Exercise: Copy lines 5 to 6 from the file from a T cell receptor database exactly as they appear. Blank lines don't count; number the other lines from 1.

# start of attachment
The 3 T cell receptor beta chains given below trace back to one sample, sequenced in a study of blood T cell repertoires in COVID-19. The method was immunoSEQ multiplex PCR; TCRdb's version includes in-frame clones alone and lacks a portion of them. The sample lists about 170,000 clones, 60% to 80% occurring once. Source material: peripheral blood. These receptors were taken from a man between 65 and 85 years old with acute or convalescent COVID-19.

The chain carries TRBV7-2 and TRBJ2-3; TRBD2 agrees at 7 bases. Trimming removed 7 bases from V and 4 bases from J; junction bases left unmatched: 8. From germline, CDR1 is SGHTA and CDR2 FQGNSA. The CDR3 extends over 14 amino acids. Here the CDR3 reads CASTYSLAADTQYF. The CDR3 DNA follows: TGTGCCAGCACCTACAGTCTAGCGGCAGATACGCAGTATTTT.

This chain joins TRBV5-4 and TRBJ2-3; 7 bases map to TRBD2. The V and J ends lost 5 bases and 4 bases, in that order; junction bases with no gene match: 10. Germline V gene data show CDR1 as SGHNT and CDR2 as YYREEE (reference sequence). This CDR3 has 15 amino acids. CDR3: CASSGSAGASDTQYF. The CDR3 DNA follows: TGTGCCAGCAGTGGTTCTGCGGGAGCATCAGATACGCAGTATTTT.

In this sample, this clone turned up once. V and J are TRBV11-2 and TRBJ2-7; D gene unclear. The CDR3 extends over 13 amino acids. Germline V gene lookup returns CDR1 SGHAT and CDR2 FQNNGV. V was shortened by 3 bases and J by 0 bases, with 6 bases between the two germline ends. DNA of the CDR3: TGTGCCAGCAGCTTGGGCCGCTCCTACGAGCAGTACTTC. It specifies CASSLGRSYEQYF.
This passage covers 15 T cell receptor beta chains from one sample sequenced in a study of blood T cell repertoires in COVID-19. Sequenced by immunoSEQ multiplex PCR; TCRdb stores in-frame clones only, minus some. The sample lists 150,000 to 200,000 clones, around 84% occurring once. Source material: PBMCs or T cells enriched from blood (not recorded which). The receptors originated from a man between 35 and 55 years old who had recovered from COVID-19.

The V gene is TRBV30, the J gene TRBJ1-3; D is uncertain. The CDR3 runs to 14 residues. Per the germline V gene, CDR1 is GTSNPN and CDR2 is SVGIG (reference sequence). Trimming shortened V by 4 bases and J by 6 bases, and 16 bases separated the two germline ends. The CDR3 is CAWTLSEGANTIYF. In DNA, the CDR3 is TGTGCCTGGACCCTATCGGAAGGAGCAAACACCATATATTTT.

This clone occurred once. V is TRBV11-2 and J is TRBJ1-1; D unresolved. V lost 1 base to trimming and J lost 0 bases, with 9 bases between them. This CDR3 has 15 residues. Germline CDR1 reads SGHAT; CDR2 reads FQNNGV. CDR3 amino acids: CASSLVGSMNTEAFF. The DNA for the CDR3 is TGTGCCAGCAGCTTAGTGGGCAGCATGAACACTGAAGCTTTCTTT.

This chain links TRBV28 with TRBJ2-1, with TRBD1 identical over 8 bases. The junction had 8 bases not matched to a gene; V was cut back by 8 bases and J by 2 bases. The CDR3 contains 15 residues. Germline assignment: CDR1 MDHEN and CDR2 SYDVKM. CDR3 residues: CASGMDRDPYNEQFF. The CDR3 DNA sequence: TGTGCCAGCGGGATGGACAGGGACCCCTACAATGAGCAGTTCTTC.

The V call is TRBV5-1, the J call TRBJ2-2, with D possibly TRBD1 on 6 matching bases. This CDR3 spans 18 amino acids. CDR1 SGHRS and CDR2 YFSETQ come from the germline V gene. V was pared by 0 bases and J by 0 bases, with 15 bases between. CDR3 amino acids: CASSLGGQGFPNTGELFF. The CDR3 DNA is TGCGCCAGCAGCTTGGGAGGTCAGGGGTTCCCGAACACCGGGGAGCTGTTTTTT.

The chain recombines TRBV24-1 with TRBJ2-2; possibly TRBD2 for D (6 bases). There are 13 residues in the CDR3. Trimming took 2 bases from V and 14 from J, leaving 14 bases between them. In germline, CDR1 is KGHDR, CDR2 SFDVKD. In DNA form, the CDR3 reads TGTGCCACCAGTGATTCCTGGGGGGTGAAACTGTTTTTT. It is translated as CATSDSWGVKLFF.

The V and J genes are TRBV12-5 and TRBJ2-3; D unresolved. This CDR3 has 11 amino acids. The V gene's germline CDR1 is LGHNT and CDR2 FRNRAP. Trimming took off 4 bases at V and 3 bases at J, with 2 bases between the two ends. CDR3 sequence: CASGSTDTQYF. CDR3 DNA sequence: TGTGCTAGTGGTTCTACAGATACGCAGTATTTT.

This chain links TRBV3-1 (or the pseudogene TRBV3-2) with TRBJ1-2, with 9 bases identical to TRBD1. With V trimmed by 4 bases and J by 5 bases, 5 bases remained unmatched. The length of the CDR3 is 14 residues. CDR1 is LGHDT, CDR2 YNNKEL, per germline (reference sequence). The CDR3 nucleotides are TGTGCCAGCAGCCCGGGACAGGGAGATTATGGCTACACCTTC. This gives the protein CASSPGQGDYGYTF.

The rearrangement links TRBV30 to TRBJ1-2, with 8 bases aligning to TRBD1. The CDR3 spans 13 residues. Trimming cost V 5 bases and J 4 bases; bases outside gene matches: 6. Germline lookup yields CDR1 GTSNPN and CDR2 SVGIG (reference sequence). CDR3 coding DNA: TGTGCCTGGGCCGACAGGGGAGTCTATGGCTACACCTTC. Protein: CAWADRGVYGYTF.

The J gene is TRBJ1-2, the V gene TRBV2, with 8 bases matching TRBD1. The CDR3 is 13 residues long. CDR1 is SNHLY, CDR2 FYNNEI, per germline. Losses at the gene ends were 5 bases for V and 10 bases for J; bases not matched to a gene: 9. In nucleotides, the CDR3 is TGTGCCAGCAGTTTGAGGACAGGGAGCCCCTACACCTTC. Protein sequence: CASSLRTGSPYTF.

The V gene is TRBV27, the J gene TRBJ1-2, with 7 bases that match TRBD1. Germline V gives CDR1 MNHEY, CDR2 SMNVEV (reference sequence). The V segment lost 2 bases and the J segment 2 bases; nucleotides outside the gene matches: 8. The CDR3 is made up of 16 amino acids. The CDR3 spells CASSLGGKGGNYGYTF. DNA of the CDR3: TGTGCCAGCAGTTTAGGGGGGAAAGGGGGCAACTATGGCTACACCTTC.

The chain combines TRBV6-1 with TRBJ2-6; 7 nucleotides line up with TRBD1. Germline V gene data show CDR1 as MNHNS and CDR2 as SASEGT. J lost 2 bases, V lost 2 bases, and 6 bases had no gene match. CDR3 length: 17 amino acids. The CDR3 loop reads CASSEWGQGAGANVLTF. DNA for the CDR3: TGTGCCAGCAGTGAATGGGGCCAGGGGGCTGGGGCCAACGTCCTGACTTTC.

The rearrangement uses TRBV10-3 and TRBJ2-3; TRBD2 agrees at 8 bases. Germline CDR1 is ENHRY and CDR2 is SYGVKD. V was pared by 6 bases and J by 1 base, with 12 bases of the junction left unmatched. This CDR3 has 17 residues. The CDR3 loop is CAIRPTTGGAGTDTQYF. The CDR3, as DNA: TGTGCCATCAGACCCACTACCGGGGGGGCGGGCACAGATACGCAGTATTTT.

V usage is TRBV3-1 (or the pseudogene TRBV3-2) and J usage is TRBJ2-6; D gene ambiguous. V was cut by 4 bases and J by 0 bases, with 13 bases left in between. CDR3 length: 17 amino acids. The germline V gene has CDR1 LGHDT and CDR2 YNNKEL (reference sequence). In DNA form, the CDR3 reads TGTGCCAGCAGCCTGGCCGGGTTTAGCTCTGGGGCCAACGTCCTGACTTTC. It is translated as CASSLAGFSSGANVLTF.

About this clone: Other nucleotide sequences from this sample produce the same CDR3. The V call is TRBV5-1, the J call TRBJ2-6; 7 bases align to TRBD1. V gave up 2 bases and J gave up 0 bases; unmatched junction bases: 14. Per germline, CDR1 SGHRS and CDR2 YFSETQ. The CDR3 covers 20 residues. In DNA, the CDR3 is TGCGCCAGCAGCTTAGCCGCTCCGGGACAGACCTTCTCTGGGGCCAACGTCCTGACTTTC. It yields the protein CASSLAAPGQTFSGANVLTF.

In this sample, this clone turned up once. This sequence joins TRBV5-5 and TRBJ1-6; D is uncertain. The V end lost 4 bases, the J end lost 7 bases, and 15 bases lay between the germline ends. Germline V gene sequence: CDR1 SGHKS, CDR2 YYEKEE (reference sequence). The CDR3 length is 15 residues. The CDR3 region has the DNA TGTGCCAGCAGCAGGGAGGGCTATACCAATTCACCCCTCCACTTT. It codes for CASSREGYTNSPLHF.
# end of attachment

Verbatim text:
This passage covers 15 T cell receptor beta chains from one sample sequenced in a study of blood T cell repertoires in COVID-19. Sequenced by immunoSEQ multiplex PCR; TCRdb stores in-frame clones only, minus some. The sample lists 150,000 to 200,000 clones, around 84% occurring once. Source material: PBMCs or T cells enriched from blood (not recorded which). The receptors originated from a man between 35 and 55 years old who had recovered from COVID-19.

The V gene is TRBV30, the J gene TRBJ1-3; D is uncertain. The CDR3 runs to 14 residues. Per the germline V gene, CDR1 is GTSNPN and CDR2 is SVGIG (reference sequence). Trimming shortened V by 4 bases and J by 6 bases, and 16 bases separated the two germline ends. The CDR3 is CAWTLSEGANTIYF. In DNA, the CDR3 is TGTGCCTGGACCCTATCGGAAGGAGCAAACACCATATATTTT.